Saturday, September 28, 2013

Regression testing

Currently I rework my evaluation a bit. Nothing major.

I just add a simple pattern that might be missing or remove a pattern that might overlap with already existing ones.

This is usually a 5 minutes job of coding. The tricky part is to find out whether the change improves the engine or makes it weaker. As the changes are tiny the original and the patched engine are almost similar in strength, probably within a 5 ELO range.

The only way to get a feeling about the quality of the patch is to play an huge number of games.

I currently use the following test methodology.

  1. Code the change and test it for functional correctness. For evaluation I have a automated unit test that must be passed.
  2. Compile a release version of the engine.
  3. Setup a match using cutechess-cli as tournament manager. I use 4 parallel threads on my 4 core i7 and a huge balanced opening book where start postions are randomly selected. Each opening is played twice (each engine gets the chance to be white and black).
  4. I run 16.000 games and don't stop early.
  5. Feed the resulting match file into bayeselo to calculate the strength difference and statistical error bars.
  6. Draw the conclusion whether to keep or discard the change.
For most of the patches even 16.000 games are not enough to be sure about an improvement. After 16k games the error bars for both versions are -4 / +4. So in the worst case the stronger engine might be 4 ELO weaker than displayed, the weaker engine 4 ELO stronger than displayed. I need a 9 ELO difference to be sure the suspected stronger is really stronger.

If a patch shows 9 ELO or more improvement the decision is easy. In some case I might even keep a 5 ELO patch if it simplifies the evaluation. This is a bit risky of course.

On the other hand changing something in the evaluation brings the evaluation a bit out of its former balance. So a change that gives -2 ELO might still be very good if the balance of the evaluation is restored again.

With that reasoning I accept also some changes that are not an improvement beyond doubt. They might show their real potential if I re-tune the evaluation in a later phase.

When I'm done with my todo list of small changes I will run the final version vs the first version (iCE 1.0). Hopefully here I see then an improvement beyond doubt. Fingers crossed.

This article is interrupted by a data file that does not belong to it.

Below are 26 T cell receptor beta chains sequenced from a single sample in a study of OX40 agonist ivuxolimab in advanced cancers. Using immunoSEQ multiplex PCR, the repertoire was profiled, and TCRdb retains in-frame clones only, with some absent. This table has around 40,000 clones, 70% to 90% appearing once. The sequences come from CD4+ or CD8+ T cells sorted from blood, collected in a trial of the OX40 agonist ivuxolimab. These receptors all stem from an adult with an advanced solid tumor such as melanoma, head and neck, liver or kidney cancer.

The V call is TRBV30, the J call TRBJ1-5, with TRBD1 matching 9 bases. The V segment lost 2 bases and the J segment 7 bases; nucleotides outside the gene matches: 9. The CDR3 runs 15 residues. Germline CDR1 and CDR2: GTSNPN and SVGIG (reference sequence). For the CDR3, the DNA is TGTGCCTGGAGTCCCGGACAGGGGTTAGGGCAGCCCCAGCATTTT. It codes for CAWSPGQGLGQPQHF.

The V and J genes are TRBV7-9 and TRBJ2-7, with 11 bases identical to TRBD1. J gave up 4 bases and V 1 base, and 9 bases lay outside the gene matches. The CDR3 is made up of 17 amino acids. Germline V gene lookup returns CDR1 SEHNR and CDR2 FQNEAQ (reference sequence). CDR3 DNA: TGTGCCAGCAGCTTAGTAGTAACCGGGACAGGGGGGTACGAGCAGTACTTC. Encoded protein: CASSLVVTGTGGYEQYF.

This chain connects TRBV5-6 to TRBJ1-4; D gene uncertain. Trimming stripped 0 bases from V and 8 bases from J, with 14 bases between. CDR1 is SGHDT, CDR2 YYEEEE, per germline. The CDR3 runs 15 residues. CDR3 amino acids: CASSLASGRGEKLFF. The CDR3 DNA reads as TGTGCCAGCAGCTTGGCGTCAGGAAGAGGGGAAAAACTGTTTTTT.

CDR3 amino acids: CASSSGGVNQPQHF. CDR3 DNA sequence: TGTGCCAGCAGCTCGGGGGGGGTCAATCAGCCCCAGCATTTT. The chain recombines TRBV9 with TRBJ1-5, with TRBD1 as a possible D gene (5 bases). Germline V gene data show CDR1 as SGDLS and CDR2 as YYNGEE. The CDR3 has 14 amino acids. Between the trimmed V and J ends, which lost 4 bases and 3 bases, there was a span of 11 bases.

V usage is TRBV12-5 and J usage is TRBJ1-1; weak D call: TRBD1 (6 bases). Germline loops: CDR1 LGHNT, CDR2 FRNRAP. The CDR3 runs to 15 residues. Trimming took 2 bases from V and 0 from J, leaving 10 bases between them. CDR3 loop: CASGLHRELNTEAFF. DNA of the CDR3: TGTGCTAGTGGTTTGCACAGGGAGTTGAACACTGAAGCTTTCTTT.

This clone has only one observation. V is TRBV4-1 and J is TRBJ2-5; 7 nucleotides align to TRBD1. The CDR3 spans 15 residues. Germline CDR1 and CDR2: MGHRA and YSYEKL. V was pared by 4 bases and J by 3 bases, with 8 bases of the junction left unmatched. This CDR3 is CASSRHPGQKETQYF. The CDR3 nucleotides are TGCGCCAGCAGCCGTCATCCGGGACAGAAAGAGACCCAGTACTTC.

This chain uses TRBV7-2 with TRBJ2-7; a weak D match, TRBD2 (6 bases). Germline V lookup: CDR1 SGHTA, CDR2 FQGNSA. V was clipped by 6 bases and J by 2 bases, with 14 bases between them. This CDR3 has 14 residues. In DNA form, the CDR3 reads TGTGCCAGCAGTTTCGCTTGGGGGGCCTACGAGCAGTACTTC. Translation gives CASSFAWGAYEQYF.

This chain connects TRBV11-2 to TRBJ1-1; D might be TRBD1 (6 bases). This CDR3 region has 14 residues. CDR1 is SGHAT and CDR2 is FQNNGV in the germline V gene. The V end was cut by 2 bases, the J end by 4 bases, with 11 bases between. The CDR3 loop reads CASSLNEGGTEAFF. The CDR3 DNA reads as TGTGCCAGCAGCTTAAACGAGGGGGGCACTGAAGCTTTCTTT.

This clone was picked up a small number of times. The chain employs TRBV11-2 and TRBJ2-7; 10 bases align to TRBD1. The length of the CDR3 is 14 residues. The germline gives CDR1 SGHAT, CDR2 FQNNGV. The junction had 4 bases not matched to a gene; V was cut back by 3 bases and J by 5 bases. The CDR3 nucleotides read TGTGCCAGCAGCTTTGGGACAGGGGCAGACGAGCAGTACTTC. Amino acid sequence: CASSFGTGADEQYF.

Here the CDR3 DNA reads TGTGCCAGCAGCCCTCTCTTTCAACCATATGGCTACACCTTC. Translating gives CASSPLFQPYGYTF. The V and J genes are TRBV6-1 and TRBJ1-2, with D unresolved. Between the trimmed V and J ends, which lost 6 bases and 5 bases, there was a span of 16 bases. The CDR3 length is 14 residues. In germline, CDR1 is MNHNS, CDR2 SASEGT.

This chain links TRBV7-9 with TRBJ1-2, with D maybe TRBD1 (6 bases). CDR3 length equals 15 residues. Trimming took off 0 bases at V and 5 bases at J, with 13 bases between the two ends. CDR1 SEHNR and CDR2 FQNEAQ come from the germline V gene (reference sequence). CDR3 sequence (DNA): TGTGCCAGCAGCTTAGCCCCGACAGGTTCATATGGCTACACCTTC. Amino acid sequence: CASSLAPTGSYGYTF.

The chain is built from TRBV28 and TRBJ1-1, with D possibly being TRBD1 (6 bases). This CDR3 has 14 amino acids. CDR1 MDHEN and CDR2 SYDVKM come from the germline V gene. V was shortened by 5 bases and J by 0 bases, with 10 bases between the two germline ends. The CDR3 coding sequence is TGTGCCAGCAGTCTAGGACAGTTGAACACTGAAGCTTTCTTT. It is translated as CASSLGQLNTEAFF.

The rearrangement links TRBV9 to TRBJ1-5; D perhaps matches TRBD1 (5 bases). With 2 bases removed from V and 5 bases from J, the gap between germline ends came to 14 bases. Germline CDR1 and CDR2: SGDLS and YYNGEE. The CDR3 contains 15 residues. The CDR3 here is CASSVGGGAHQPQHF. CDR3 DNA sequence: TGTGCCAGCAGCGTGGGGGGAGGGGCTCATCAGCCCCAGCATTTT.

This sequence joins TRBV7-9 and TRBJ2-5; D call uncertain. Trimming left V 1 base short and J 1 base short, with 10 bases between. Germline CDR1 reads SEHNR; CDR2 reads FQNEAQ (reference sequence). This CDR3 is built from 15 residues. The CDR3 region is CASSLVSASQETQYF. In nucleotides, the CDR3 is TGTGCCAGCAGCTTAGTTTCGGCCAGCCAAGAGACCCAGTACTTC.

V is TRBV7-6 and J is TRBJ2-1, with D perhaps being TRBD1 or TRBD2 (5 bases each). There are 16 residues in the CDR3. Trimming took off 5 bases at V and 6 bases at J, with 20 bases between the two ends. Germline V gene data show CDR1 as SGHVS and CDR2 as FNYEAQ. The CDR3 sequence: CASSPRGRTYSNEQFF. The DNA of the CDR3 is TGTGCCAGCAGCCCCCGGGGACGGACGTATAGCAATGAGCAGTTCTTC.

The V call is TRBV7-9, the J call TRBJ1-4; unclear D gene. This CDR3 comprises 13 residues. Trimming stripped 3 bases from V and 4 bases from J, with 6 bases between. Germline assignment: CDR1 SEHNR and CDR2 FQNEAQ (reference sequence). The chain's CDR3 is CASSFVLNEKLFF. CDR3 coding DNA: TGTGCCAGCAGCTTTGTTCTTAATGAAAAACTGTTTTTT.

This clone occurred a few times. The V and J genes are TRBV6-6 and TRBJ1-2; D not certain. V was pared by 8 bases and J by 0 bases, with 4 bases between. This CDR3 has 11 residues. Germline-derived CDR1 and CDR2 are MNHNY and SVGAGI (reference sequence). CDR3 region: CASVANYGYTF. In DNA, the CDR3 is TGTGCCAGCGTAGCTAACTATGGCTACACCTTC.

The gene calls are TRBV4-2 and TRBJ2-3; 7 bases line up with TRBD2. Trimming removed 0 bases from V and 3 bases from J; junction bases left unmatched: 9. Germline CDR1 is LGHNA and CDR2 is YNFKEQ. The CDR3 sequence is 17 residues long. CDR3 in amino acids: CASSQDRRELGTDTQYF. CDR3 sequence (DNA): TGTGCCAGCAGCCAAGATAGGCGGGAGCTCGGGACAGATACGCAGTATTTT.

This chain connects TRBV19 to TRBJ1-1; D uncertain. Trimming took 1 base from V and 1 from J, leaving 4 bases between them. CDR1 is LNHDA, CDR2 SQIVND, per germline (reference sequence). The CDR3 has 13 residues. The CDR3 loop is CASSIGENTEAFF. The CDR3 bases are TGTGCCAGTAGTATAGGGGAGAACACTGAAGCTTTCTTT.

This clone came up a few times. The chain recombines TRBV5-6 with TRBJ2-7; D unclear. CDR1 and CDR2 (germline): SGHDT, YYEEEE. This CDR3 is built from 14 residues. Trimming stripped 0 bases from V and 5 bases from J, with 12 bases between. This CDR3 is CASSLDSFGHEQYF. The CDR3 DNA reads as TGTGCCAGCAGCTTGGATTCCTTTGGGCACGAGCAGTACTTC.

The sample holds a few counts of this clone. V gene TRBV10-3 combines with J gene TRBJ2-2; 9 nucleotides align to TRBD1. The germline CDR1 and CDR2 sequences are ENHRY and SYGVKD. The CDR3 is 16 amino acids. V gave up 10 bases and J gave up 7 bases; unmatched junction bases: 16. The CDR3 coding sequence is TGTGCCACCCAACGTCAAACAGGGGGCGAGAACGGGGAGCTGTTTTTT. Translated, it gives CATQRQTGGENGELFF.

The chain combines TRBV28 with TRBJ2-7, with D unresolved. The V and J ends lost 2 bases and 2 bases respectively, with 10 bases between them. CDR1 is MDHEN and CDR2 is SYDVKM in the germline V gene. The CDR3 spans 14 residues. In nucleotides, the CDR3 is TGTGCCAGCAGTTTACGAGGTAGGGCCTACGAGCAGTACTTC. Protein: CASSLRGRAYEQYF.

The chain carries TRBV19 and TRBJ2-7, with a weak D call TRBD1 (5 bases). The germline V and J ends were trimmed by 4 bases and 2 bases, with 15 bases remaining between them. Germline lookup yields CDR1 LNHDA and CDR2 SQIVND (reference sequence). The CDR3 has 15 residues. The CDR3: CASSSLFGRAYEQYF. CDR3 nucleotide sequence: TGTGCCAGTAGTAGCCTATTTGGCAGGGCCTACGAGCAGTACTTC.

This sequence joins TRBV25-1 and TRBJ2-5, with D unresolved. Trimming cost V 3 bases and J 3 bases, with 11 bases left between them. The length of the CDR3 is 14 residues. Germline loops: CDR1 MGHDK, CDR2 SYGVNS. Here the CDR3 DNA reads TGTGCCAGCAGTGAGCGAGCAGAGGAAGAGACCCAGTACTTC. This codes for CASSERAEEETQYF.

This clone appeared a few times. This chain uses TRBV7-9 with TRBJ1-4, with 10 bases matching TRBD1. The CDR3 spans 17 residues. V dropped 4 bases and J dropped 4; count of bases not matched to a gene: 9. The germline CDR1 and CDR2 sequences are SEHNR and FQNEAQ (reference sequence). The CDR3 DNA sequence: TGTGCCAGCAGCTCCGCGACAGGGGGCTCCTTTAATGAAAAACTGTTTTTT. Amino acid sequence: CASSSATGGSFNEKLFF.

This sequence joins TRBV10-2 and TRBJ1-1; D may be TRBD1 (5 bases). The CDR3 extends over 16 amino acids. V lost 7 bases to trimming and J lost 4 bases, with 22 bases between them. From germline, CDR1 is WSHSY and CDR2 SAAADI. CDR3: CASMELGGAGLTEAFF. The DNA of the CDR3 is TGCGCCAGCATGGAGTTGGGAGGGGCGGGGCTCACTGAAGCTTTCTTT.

Tuesday, September 17, 2013

Collecting the Principle Variation (PV)

Since the early days of iCE I did not spent to much thought about collecting the principle variation (PV) for a given search. The PV represents the moves sequence from both sides in a given position.
The evaluation of the last position reached when the moves are played is the final resulting score of the just performed search.

My approach was just to collect the PV from the main transposition table. The way it works enables as a side effect to collect the PV by following the exact entries in it.

This is an easy and fast way without overhead. Unfortunately especially on long searches the PV is incomplete because
  • necessary entries were overwritten
  • the PV extends into the quiescence search (where I don't store hash entries)
This did not bother me to much. I considered displaying the PV a rather cosmetic thing anyway.

However for debugging reasons it is helpful to have the complete PV so it is possible to really track down the position whose eval is responsible for the final score. So recently I decided to change my implementation.

Now I collect the PV during search. This involves some storing and copying moves between arrays when a new best move is found.

// update the pv
pv[0] = ml->moves[i];
for (int j = 0; j < STATIC_QSEARCH_MAX_DEPTH; j++)

    // copy the moves from the subtree that this move generated to the pv until we hit an invalid move = end of list    
     if (INVALID_MOVE == (pv[j + 1] = subtree_pv[j])) break; 

I thought this to be really slow but the performance impact was almost not measurable.

Now iCE will display the correct and full PV much more often. There are still some rare cases left (Hash cutoffs in PV Nodes) where the PV is truncated. But this is rather rare.